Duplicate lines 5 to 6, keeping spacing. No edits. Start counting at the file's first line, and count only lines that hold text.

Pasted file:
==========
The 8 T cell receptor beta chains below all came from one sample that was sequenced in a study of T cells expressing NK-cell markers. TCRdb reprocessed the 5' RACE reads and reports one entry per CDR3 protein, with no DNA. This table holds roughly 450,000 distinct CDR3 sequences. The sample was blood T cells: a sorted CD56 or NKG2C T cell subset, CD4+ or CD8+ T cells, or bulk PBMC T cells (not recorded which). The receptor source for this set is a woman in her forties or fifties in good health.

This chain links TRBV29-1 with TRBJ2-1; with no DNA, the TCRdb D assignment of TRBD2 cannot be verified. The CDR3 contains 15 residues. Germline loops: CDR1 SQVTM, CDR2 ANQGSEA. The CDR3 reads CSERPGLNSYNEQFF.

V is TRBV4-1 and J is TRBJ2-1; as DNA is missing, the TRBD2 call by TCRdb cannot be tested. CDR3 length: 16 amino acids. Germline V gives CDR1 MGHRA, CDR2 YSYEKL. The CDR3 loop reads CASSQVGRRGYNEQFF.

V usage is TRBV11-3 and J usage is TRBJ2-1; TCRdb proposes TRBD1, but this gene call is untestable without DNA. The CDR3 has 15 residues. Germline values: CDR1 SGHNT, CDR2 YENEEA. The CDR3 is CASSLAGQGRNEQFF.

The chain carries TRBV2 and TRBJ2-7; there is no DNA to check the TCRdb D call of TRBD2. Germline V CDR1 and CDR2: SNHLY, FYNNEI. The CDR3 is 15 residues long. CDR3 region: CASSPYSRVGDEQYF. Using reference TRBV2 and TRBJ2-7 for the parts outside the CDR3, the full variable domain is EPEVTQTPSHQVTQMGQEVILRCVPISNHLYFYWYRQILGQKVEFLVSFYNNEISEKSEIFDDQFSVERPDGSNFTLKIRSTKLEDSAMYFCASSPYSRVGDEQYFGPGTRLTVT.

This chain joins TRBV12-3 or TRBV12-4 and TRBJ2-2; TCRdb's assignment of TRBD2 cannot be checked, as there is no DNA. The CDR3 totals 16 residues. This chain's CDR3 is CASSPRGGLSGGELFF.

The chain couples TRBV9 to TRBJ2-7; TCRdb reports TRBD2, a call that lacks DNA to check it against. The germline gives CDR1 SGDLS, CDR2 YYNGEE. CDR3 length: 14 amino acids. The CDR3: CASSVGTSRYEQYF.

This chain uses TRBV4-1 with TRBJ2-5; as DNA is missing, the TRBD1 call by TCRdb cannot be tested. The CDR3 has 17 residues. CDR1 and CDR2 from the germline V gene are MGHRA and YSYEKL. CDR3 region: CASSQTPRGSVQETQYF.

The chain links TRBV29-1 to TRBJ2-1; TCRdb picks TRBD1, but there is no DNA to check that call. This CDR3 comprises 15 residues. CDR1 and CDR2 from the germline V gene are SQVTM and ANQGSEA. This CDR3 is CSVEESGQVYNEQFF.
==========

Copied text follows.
The chain carries TRBV2 and TRBJ2-7; there is no DNA to check the TCRdb D call of TRBD2. Germline V CDR1 and CDR2: SNHLY, FYNNEI. The CDR3 is 15 residues long. CDR3 region: CASSPYSRVGDEQYF. Using reference TRBV2 and TRBJ2-7 for the parts outside the CDR3, the full variable domain is EPEVTQTPSHQVTQMGQEVILRCVPISNHLYFYWYRQILGQKVEFLVSFYNNEISEKSEIFDDQFSVERPDGSNFTLKIRSTKLEDSAMYFCASSPYSRVGDEQYFGPGTRLTVT.

This chain joins TRBV12-3 or TRBV12-4 and TRBJ2-2; TCRdb's assignment of TRBD2 cannot be checked, as there is no DNA. The CDR3 totals 16 residues. This chain's CDR3 is CASSPRGGLSGGELFF.